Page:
whitish, or aluminous; omoslllclous,as lin
ker's prairie, north of tho Molalla. Tho pral
rlos or Plaint of Clatsop, also, am slllcioiis.
All others, so tar as my knowledge extends,
are mostly diluvium at folluwa :
French l'nilrle. Howell, Ualrm, Mill Creek,
Sautlaiii, Chuholpiim (Chuholpiiin nieaim
pleasant), Albany (tho Inrguaidu ilio Wlllniu
iittiO, I.h Croolo Olio Creole), now called Kick
real, l.a Camas (an esculent root), now writ
ten I.Ui'klaiuiltii, Noap Creek (mi called be
cause tho clay aluminous it miflund miry
along ita margins. Tho prnlrlex arn exten
sive on the Willamette Imlow and above Cor
vallit ;(hoart or tlio valley), on Oak Creek,
above tvUry'a river, ou Inug Tom (so (ullml
fioin a mountain man of that liamo who, In
cnwslng with his companions, rodo a low
animal, and hit long legs reached down Into
the w ater, so that hu " sdod and rodo" acros
tho rlvor, making the crowd qulto merry
this was over thlrlv-alx yean nun )
Tho pralriut or Long Tom, in winter, aro
"low and miry," with swales, or clay lauds,
almost destitute of allies, lime, Hitasa and
soda. Nearly all the white, low strips through
tbe prairies of the Willamette, sru like Ihn
tang Tom4lat orswaleN. Ditching, culture
and manure will reclaim them.
There are some of lliu prairies slightly
gravelly, at the Hautlsm, and the pralrlii
south or, and along the Willamette river be
low, snd srnund,KugoneClty, eto.,itu. Kx
cept tba small portion of gravel and tho clay
swales, the prairies of tho Willamette are tho
finest agiicullural land known. The prairies
are diluvium; and worn made, lu a large
measure, during the glaoeous, or ulaceu
aqueous iwrlod, sometimes called the drift
period. This It demonstrated by tbe iloeii
gravelly beds below the surface, by logs and
other debris, often found n digging wells,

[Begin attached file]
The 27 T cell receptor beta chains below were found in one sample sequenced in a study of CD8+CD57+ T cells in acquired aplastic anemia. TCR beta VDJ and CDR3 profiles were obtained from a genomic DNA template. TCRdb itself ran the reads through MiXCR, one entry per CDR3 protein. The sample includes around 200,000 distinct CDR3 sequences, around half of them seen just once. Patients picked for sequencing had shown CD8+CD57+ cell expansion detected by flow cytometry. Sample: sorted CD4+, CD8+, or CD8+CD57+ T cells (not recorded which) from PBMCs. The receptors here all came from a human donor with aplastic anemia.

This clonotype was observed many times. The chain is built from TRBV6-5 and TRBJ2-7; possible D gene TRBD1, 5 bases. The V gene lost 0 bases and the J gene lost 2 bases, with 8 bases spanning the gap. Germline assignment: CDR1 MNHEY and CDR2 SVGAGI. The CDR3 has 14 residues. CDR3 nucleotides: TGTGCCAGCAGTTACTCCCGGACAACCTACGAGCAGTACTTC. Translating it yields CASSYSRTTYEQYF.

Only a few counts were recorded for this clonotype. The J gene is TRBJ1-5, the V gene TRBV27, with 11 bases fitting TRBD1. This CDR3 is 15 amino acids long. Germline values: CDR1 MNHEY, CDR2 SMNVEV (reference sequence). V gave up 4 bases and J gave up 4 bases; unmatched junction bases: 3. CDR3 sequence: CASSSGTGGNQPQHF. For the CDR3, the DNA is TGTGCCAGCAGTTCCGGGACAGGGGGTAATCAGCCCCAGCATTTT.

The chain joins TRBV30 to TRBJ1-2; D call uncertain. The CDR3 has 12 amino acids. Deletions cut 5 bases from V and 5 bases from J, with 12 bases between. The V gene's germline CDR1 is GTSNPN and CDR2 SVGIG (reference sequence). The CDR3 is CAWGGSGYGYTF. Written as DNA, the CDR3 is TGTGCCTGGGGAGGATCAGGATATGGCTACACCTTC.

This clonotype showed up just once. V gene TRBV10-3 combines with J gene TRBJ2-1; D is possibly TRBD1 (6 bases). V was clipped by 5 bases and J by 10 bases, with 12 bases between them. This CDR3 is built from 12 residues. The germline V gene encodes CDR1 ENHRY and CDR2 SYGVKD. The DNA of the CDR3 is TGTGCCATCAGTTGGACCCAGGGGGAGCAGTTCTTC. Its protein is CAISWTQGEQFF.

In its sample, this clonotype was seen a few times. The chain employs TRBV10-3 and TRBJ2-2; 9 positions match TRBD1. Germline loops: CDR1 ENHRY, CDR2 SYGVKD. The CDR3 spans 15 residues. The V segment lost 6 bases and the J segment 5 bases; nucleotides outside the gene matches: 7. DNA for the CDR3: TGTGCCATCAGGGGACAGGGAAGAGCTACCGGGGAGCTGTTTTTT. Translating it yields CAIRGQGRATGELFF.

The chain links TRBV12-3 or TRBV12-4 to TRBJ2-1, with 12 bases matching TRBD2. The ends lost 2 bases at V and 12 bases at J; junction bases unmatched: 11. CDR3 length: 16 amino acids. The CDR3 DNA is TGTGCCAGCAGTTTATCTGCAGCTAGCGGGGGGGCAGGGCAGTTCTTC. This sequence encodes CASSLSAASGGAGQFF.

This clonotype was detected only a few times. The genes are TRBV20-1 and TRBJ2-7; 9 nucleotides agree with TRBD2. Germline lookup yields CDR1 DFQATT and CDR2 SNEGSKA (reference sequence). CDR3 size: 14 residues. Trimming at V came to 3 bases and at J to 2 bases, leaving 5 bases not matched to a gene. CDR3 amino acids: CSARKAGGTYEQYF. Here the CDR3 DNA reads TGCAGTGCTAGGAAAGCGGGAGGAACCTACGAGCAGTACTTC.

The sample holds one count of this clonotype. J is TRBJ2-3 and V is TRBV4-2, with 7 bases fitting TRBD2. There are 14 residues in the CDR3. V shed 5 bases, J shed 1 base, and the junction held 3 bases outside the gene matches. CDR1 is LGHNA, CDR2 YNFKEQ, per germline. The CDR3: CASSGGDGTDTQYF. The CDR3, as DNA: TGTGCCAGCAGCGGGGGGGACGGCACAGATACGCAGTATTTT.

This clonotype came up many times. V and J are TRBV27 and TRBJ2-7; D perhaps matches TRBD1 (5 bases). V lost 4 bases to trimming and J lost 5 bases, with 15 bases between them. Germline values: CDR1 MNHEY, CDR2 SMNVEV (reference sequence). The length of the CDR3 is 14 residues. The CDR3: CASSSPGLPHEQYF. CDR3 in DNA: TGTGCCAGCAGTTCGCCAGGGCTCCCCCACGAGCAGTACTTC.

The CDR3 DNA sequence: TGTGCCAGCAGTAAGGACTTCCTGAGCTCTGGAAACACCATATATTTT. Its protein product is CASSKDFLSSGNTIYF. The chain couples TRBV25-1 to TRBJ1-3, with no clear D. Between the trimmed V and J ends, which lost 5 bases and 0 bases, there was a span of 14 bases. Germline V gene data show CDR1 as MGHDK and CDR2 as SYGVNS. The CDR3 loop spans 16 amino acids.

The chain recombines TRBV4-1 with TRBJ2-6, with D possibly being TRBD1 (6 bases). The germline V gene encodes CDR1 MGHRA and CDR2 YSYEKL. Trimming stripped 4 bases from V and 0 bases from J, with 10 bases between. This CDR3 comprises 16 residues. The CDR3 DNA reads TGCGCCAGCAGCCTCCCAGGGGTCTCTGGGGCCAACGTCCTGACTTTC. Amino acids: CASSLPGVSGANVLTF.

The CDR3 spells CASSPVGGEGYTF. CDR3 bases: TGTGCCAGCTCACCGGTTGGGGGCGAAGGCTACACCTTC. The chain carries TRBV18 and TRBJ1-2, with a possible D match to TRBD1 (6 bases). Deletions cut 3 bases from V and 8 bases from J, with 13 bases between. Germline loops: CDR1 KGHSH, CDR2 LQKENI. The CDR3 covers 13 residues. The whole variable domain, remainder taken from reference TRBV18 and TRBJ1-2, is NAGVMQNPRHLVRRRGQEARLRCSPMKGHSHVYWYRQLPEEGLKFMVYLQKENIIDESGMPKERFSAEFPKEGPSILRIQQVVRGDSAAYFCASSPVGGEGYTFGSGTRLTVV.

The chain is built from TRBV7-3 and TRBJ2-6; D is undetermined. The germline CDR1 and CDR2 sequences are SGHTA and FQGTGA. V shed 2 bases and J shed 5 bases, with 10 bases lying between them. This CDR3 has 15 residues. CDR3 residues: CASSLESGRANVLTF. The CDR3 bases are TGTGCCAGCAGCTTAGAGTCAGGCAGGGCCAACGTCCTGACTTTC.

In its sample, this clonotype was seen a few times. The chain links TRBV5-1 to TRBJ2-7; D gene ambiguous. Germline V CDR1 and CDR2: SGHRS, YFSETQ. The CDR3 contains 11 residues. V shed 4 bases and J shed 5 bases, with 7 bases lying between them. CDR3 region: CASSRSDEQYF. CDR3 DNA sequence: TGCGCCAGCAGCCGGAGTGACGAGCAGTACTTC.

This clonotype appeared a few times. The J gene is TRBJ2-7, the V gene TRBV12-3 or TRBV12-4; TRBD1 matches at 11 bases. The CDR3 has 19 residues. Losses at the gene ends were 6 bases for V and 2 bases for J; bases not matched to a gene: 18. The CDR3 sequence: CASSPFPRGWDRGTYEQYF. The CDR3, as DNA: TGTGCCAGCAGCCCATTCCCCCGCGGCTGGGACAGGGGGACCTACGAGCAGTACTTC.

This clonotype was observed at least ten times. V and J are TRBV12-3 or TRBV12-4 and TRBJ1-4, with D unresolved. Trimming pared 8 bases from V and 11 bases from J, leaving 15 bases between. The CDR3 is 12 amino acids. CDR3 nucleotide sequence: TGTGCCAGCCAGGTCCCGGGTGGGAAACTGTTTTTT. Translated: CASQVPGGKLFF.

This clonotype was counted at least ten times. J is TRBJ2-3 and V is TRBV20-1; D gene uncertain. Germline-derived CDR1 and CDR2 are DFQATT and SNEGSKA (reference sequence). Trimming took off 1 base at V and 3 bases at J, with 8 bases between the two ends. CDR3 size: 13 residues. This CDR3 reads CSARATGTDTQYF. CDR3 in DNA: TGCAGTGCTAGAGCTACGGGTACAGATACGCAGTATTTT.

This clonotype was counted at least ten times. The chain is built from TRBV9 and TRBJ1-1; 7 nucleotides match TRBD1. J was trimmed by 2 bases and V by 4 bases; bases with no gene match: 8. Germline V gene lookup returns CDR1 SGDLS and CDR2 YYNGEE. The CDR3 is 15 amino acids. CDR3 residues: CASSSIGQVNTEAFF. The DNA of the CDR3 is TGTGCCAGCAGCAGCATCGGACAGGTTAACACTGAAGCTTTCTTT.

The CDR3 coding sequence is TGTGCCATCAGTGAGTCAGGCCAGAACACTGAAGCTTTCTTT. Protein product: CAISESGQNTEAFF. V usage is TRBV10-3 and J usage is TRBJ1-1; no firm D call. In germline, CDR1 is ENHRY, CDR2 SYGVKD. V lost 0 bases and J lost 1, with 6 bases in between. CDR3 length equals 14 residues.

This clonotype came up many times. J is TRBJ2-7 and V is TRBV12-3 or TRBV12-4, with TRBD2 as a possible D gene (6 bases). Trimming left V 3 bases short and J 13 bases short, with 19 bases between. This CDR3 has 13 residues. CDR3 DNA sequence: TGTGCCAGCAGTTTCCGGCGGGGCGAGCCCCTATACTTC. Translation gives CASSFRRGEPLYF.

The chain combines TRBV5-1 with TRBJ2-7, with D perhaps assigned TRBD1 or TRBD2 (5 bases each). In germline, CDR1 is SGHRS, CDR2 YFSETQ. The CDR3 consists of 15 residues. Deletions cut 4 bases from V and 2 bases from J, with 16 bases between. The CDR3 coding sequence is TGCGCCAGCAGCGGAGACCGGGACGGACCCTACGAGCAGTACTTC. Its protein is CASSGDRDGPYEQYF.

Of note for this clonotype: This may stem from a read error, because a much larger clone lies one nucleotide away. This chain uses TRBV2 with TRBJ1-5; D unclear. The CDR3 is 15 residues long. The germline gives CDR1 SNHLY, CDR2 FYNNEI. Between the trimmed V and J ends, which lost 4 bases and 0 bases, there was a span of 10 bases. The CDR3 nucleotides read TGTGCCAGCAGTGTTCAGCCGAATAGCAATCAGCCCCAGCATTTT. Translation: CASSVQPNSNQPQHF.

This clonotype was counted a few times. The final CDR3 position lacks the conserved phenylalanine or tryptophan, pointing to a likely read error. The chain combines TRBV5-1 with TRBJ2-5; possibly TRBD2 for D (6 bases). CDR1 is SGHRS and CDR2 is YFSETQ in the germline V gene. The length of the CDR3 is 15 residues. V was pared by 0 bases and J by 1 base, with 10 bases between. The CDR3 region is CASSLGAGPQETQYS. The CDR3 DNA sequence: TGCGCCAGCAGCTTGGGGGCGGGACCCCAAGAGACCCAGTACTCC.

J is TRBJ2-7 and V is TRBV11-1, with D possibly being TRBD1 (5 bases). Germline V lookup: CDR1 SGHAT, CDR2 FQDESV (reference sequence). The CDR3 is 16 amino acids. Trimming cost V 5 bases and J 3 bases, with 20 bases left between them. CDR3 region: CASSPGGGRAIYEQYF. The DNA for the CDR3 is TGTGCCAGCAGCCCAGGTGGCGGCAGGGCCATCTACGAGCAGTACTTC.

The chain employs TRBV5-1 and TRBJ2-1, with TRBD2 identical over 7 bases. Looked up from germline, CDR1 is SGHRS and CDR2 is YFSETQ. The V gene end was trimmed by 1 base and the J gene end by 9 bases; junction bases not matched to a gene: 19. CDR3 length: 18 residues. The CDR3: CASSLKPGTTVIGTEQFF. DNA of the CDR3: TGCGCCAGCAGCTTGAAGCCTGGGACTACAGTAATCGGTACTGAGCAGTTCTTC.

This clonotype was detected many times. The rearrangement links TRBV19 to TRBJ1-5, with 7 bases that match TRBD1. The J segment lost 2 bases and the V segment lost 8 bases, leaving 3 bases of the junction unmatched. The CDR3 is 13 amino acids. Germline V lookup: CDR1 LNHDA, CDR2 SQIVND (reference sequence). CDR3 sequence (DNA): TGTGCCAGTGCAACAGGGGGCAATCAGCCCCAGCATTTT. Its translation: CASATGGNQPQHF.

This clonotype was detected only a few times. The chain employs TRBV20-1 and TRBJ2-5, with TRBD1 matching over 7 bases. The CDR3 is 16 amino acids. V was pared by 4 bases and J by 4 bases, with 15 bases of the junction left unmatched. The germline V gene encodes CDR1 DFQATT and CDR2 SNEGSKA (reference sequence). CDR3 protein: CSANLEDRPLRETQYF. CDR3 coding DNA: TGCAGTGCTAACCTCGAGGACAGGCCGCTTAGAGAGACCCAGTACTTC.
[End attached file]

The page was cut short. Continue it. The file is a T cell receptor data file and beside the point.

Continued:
ditclit-t,eto. by erratic MockMof Kranltw.ainl
baaalilu holders, gneiss, clay slate, mica slate,
greenstone and felspar. Ttio lust are of ill it
origin, and decomposing, bave formed our
prairie soils.
In William J. Horren's field aroerratln nr
granite blocks; T. I.. Davidson's farm, near
naiom, aim on rauruua Mmltirs, lliere are
many urjntsiis oi tue gioceo-aqueous era.
Wherever iiraiilte moulilert awav. there fa a
strong wheatsull. Tho ellowUb-while soils
on iuo norinern skips or our hills are all ill
luviiiin ; and were, lu a largo measure,
brought down from the great granite otoun
tains, north, during the drift era, ou mosses
or Ice, which, soourlnglhe mountainsides,
rocks, and other dobrls, fell on the Ice, floated
south, till the warmth melted it; and when
wilted, or broken on by storms, (sidles,
strong currents, etc., these wero deposited on
our mm prairies, but then submerged valley.
Jiow wonderful the means used to sixxim
pllsh ends! Matter, motion; causes, etrect ".
means, and ends. How vast Intricate)
Howell Prairie was once like DabUh is
now a bog. Hence it richness. The sur
face Is now not a It wu when the "water
dried off," smooth, luriy, and muddy-but
undulating, picturesque, and dry. It was
through corrugation and slight pressure from
Iwlow, that ha glvea this prairie ita beauti
ful wave-like appearance.
I am proud of thn prairies of lha Wlllsm.
le; proud nf lu hills; It oopea of oak ; lis
groves of nr, pine, haiulook, aad spruce; Ita
uaequaled climate; lu eternal aaow-clad
main cnains; it vast resources: and lu
Jnsi I
IIHaaUable graaoear.
Voluino Vl.-Xumbcr 30.
Kvnllnn .Smith appellants, vs. David H.
Smitiii resHiudent; argument concliidodnud
cause siilnullted.
Ihe (litttl Hill Quart Mining Co., appell
nut, vs. .facob li.li, nss)udent; ordered by
tlm Court that a decree bo entered In this
cause i ii lie; ro fiittf.
Ii. Kleisliuer, Treasurer, vs. S. F. Chad
wick. Secretary of Statu,
I.. FlolaiMier, Treasurer of tho State ofOro
gnu, vs. Stephen F. Chadwlek, at Secretary
ofthoStntn of Oregon ;argued and submitted.
T. II. Glaro vh. Siikiiii Whtley, exts-ntrlx
of tint last will aud testament of A. H. Willi
lev. iteccHted; urueii ami suluulttod.
D.ivld II. l.invls and Mury Uuvlt, plalntlllt
mid appellautt, vs, Delia II. Iiwitand F. (i.
Lewis, ilerciulnnts mid rospouduiits; cause
armied and Niibmltted,
Stato of Oregon reHoudnnt vs. Thnmat
(errand appellant; Judgment below reversed
aud a new trial onlpred. Opinion bv D. 1..